In perfectly competitive markets, “economic rent” does not exist. Why? Well, it goes something like this: “Hey, look at that dude making a boatload of easy money. I want to make easy money too. Let’s get in on that action.” This process repeats until economic rents disappear. (If this sounds familiar, it is the basic concept of competition from Econ 101.)
However, perfect competition is quite rare (if not completely mythical). It is more useful to view competition as a continuum on a plane from less to more perfect (at one extreme is a monopoly, at the other an infinite number of competitors or potential competitors). Some criteria for perfectly competitive markets include: infinite buyers and sellers, zero entry barriers, perfect factor mobility, perfect information and no transaction costs.
The fewer of these criteria that are met, the less competitive a market is. The less competitive a market is, the more opportunity exists to reap supracompetitive profits, aka “economic rents.” The thing is, people making economic rents really like those supracompetitive profits. And, not surprisingly, they are willing to fight to protect those economic rents. Although product differentiation or marketing can help maintain those rents, it is not nearly as effective as lobbying.
The great thing about the Internet, which also makes it scary to incumbents who enjoy supracompetitive profits, is that it moves markets closer to the “perfect competition” end of the spectrum, which is great for society (which can repurpose those “supracompetitive rents” to more efficient uses) and saves consumers money. In order to examine how the Internet does this, we need to take a closer look at some of the aforementioned components of perfect competition. (Before I go down this road, I throw out the caveat that these criteria are not mutually exclusive. For example, lack of information can also be a transaction cost, serve as a barrier to entry and impede the number of willing buyers and sellers in the marketplace.)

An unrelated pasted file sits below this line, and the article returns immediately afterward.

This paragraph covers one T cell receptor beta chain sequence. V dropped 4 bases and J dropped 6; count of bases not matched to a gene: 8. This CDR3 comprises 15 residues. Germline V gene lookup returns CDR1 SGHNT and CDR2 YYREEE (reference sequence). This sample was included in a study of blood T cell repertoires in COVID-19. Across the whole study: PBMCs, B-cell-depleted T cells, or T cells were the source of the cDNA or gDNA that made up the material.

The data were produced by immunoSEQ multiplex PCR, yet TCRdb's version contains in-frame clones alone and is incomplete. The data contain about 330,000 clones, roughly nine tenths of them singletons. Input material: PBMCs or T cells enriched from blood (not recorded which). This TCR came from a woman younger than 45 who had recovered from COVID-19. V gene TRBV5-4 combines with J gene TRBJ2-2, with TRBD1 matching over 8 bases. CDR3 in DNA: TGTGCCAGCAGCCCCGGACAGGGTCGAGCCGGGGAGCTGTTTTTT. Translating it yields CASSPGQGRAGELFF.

Characteristics of Perfect Competition That the Internet Enhances
1. Infinite buyers and sellers: Although the Internet does not create markets with infinite buyers and sellers, it certainly moves markets a lot farther down the competition continuum. Where once geography could insulate local sellers from more competitive sellers located in other geographic markets, this is no longer the case. If you can provide a more competitive product or service, you can compete for customers all over the world (barring restraints imposed by regulation, of course).
2. No barriers to entry: Instead of setting up a brick and mortar store to sell your wares, simple platforms such as eBay and Etsy and online payment processors such as Google Wallet and PayPal make online commerce very easy. Throw in cheap shipping, and you can compete effectively with the biggest retail chains. (The thriving handmade jewelry marketplace on Etsy certainly eats into the sales of more traditional jewelry retailers.) This applies if you provide a service too. You can hawk your specialized skill and connect with clients in online markets enabled by the scope and breadth of the Internet. Mechanical Turk and GeniusRocket are a couple of examples.